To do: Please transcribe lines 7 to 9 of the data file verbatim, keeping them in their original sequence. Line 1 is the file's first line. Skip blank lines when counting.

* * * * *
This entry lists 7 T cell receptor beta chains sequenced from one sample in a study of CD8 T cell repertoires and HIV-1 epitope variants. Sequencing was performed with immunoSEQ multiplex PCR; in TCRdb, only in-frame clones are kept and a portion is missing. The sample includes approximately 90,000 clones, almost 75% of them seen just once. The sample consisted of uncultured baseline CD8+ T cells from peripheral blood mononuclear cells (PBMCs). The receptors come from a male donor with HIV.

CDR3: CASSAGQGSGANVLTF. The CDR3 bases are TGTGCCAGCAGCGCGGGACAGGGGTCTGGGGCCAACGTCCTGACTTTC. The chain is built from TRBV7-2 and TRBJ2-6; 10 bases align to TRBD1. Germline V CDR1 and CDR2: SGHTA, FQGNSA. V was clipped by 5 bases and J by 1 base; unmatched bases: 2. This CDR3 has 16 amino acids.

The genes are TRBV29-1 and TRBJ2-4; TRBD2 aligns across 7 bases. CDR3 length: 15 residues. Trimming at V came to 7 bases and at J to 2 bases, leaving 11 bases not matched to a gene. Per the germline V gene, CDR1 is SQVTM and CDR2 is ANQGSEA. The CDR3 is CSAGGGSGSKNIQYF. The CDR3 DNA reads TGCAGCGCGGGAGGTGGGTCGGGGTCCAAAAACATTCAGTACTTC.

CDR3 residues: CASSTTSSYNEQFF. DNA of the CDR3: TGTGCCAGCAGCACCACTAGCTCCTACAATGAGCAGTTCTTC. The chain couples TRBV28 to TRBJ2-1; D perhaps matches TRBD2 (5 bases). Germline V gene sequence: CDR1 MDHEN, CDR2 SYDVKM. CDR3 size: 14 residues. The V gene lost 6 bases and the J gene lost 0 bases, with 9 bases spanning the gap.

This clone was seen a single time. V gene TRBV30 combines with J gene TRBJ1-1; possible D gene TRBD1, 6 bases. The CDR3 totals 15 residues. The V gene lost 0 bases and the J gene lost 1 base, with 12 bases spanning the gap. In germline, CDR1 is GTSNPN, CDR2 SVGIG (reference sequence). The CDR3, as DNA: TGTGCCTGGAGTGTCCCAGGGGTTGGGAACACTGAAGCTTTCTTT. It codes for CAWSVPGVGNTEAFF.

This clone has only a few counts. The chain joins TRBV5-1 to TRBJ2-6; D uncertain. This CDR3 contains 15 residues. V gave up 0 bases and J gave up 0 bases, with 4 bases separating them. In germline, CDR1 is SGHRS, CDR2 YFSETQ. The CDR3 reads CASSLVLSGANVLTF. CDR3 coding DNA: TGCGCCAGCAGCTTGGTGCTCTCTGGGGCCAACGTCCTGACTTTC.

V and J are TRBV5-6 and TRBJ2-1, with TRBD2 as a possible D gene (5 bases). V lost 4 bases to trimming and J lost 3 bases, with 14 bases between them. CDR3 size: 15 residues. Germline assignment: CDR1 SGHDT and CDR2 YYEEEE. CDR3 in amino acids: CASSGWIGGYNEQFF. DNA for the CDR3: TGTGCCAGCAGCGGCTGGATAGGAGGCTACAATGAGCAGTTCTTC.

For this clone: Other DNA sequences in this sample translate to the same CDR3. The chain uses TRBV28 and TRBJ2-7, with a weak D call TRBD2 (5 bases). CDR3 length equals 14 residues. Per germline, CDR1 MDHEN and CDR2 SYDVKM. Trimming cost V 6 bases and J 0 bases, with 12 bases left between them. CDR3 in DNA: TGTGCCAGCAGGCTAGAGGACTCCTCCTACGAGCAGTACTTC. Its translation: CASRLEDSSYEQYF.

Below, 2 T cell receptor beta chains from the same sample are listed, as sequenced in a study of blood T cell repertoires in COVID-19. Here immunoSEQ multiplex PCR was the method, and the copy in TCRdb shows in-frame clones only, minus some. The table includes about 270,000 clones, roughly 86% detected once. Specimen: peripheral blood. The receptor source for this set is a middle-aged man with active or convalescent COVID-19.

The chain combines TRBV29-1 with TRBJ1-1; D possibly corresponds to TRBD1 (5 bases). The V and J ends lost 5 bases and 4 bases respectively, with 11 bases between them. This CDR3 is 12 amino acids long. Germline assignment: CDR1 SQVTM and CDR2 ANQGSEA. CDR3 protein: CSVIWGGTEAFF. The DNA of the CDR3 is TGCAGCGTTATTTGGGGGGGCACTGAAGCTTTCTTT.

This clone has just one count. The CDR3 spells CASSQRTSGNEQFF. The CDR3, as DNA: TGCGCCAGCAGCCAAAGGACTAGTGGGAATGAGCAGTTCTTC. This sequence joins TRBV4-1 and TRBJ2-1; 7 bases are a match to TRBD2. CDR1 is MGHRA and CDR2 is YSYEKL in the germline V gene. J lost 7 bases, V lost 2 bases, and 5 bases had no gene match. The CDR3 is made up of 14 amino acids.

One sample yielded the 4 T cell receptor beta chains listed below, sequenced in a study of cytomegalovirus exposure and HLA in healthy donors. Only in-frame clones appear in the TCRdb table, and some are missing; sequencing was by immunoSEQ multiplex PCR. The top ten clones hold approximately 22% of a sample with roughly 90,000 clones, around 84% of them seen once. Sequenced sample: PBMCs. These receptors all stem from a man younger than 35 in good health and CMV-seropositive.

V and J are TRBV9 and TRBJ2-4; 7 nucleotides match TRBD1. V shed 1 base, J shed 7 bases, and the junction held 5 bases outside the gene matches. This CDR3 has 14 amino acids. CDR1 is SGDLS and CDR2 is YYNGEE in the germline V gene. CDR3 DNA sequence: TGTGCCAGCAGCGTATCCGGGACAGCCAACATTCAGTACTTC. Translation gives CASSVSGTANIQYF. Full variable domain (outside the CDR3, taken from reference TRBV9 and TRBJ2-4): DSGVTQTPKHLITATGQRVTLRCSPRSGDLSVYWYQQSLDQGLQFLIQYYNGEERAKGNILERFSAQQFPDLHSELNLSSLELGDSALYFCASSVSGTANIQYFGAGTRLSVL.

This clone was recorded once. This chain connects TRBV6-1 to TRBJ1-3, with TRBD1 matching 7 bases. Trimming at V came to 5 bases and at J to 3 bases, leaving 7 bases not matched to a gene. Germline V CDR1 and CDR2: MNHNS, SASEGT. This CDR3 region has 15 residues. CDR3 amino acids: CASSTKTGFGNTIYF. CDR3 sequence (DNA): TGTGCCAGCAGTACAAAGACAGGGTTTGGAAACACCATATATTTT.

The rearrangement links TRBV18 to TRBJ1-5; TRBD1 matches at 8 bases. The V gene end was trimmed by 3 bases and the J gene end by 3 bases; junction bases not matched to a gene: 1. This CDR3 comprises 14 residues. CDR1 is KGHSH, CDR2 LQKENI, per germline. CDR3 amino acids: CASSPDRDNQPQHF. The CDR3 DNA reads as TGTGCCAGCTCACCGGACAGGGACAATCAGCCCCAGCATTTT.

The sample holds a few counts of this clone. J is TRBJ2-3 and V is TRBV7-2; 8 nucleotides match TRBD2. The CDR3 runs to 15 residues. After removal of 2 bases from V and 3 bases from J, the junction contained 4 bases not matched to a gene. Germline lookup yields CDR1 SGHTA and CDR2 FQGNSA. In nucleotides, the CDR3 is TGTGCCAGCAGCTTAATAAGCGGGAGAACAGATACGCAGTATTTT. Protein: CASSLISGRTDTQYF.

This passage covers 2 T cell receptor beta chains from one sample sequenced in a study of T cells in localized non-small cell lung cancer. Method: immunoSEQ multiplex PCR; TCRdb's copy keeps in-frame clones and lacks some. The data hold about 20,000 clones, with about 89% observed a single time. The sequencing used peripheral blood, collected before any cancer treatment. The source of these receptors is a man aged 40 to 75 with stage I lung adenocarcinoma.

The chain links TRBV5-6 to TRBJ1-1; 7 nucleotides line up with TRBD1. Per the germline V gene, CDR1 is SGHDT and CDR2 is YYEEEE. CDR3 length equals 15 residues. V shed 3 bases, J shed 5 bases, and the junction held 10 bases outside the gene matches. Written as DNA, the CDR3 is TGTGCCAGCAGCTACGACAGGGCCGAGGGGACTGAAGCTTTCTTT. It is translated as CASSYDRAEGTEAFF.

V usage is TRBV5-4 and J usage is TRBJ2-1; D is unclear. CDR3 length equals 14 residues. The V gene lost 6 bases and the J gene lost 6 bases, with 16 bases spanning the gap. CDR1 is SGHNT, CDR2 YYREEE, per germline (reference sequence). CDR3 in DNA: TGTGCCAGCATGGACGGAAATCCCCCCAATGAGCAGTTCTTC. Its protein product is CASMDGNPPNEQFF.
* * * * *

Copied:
V and J are TRBV5-6 and TRBJ2-1, with TRBD2 as a possible D gene (5 bases). V lost 4 bases to trimming and J lost 3 bases, with 14 bases between them. CDR3 size: 15 residues. Germline assignment: CDR1 SGHDT and CDR2 YYEEEE. CDR3 in amino acids: CASSGWIGGYNEQFF. DNA for the CDR3: TGTGCCAGCAGCGGCTGGATAGGAGGCTACAATGAGCAGTTCTTC.

For this clone: Other DNA sequences in this sample translate to the same CDR3. The chain uses TRBV28 and TRBJ2-7, with a weak D call TRBD2 (5 bases). CDR3 length equals 14 residues. Per germline, CDR1 MDHEN and CDR2 SYDVKM. Trimming cost V 6 bases and J 0 bases, with 12 bases left between them. CDR3 in DNA: TGTGCCAGCAGGCTAGAGGACTCCTCCTACGAGCAGTACTTC. Its translation: CASRLEDSSYEQYF.

Below, 2 T cell receptor beta chains from the same sample are listed, as sequenced in a study of blood T cell repertoires in COVID-19. Here immunoSEQ multiplex PCR was the method, and the copy in TCRdb shows in-frame clones only, minus some. The table includes about 270,000 clones, roughly 86% detected once. Specimen: peripheral blood. The receptor source for this set is a middle-aged man with active or convalescent COVID-19.